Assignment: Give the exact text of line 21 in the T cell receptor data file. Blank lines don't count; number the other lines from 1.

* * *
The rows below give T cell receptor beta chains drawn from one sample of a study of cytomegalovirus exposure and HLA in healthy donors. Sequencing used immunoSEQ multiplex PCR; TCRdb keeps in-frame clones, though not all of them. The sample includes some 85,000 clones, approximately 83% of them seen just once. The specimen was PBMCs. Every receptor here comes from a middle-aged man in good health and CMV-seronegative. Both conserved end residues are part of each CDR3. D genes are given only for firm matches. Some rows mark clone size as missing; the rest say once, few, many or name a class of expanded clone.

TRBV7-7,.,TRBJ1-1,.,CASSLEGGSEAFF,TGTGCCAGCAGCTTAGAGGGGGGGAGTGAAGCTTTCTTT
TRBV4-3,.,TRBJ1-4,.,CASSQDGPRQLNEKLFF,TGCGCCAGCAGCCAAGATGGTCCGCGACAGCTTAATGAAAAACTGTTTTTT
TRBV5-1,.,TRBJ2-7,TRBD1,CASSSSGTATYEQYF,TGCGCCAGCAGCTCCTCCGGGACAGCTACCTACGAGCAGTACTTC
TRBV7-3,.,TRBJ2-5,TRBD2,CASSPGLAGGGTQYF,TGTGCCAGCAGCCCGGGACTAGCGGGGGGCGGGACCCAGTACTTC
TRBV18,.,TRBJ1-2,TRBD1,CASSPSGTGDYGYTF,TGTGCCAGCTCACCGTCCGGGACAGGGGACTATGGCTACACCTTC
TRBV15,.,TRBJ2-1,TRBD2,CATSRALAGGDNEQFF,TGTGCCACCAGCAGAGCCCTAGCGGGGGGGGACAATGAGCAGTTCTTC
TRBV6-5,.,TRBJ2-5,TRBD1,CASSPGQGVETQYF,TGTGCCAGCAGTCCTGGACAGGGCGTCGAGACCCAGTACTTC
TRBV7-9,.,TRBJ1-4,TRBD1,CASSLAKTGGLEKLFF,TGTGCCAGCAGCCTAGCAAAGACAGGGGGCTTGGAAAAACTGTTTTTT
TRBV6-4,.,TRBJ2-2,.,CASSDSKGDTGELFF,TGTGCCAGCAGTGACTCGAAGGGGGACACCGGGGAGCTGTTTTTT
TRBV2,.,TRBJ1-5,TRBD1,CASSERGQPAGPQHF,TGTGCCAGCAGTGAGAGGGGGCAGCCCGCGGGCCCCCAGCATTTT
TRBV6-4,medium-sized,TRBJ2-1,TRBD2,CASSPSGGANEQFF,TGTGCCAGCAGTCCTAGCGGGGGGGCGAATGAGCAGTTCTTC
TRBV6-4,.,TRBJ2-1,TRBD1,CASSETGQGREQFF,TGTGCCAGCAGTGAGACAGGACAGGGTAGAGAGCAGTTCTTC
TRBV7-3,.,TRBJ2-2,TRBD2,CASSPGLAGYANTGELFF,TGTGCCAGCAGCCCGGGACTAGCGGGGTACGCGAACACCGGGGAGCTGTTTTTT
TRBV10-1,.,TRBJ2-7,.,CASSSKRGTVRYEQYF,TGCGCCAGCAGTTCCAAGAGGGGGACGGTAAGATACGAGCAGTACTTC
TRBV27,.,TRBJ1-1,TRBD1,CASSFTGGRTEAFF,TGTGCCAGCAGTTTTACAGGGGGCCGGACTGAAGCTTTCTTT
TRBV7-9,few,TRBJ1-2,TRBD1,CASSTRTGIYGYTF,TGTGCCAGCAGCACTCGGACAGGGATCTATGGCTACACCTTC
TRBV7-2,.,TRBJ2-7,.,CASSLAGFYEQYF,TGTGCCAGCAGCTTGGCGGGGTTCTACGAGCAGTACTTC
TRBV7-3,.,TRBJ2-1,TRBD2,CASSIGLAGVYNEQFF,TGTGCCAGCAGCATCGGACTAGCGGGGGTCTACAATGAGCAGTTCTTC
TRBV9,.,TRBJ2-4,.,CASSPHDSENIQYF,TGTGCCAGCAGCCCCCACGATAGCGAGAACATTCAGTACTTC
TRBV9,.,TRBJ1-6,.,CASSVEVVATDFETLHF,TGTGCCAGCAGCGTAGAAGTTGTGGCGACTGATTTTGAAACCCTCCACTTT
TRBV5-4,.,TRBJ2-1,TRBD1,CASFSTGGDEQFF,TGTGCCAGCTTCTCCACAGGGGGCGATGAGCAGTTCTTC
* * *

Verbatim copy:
TRBV9,.,TRBJ1-6,.,CASSVEVVATDFETLHF,TGTGCCAGCAGCGTAGAAGTTGTGGCGACTGATTTTGAAACCCTCCACTTT